So there you go. If you like what I have to say about pink labias, you might also like what I have to say about parenting. Check out my new book I Heart My Little A-Holes, available in paperback on Amazon and Barnes and Noble online, and in ebook on KindleNook and iBook.

REVIEWS on Amazon

5.0 out of 5 stars Doesn't your man deserve perfection?March 5, 2010
Charlene Vickers (Winnipeg, Manitoba) - See all my reviews
This review is from: My New Pink Button - Bettie (Health and Beauty)
Ladies, we all know that we are nothing unless we can catch a man and keep him. We also know that the fat, balding, underachieving, middle-aged shlub we married will ditch us in a moment for that man-stealing ho Miss Universe if we aren't superficially perfect at all times. But what to do when we start to look like one of those "normal" women instead of an always-perfect supermodel?

My New Pink Button is the answer! Formulated by a quack manicurist - sorry, I mean a "paramedical esthetician" - My New Pink Button will take off the years, take off the children, and take off the reality! Its patented "natural" "formula" (wink wink) is guaranteed to remove what other, lesser women call "normal vaginal coloration" and replace it with pink perfection! And all this with a minimum of permanent scarring and complete loss of sexual response - but who needs that anyway, sex is for men!

My New Pink Button has never been tested on animals (so if it burns your skin off or causes cancer that's your problem) and contains twenty disposable applicators (so you'll be able to fool him twenty times!).

Remember, girls: when your man comes home after a long, hard day of standing around the water cooler telling dirty jokes and ogling the secretaries, he deserves the hottest, most ultra-conformist woman he can find. You owe it to him to be as superficially perfect as you can! Buy My New Pink Button today!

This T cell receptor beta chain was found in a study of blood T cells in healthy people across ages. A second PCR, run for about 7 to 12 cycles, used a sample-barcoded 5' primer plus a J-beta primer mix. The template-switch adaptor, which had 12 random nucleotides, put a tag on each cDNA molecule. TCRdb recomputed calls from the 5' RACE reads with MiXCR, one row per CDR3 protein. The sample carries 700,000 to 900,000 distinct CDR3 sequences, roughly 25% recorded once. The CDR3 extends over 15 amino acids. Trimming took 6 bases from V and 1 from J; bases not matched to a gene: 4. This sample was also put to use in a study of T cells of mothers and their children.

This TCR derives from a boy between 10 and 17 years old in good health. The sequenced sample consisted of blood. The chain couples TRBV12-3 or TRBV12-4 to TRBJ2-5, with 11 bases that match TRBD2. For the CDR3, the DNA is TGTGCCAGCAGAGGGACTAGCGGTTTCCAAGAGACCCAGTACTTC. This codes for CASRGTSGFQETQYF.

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87 of 88 people found the following review helpful
5.0 out of 5 stars Made For Women, Yet Pink Enough For a ManJanuary 31, 2012
This review is from: My New Pink Button - Bettie (Health and Beauty)
As a 27-year-old, I recognize that I have begun the long decline into old age, senility, and most importantly, pale and gray old-man genitalia. All my friends seem to be handling the aging process with style and class; I've been having more trouble coping than usual. My psychiatrist recommended that I take proactive steps to ease my passage into my twilight years, and this product was my first idea. I swore to myself that while my hair may fall out and my skin may wrinkle, I will NOT go to the grave with a monochromatic baton.

I was pleased with the ease of application of this product. It comes with 20 disposable applicators, which I image are for female use, but I discovered that it is much quicker to simply dip the tip of my dirigible into the dye and spread it along the shift with a quick up-and-down motion of the hand. The best time to do this, I have found, it right after waking up or in the shower. This does result in my having a pink hand for the rest of the day, but I figure people will be impressed by the vibrant, lively color of my palms.

Speaking of the color, the Day-Glo pink hue that this product imparts on my potato is wonderful. I look fresh as a daisy, youthful and energetic, like a 10-year-old captain of the swim team hanging out with his pals in the locker room playing snap-the-towel. I like to imagine women having to shield their eyes in wonder and pain as the neon pink glow dazzles them. I will post a second review as soon as I get a woman's response to seeing this product in action.

Men, don't be afraid of this product just because it is marketed towards women. If women can smoke, vote, and run for president, then a man can dye his oboe to bring the snap back to his life, in the sack and out of it. Just walking around with this fluorescent tool in my pants is enough to give me a great new outlook on life. As my idol Zyzz would say, "Get aesthetic, guys."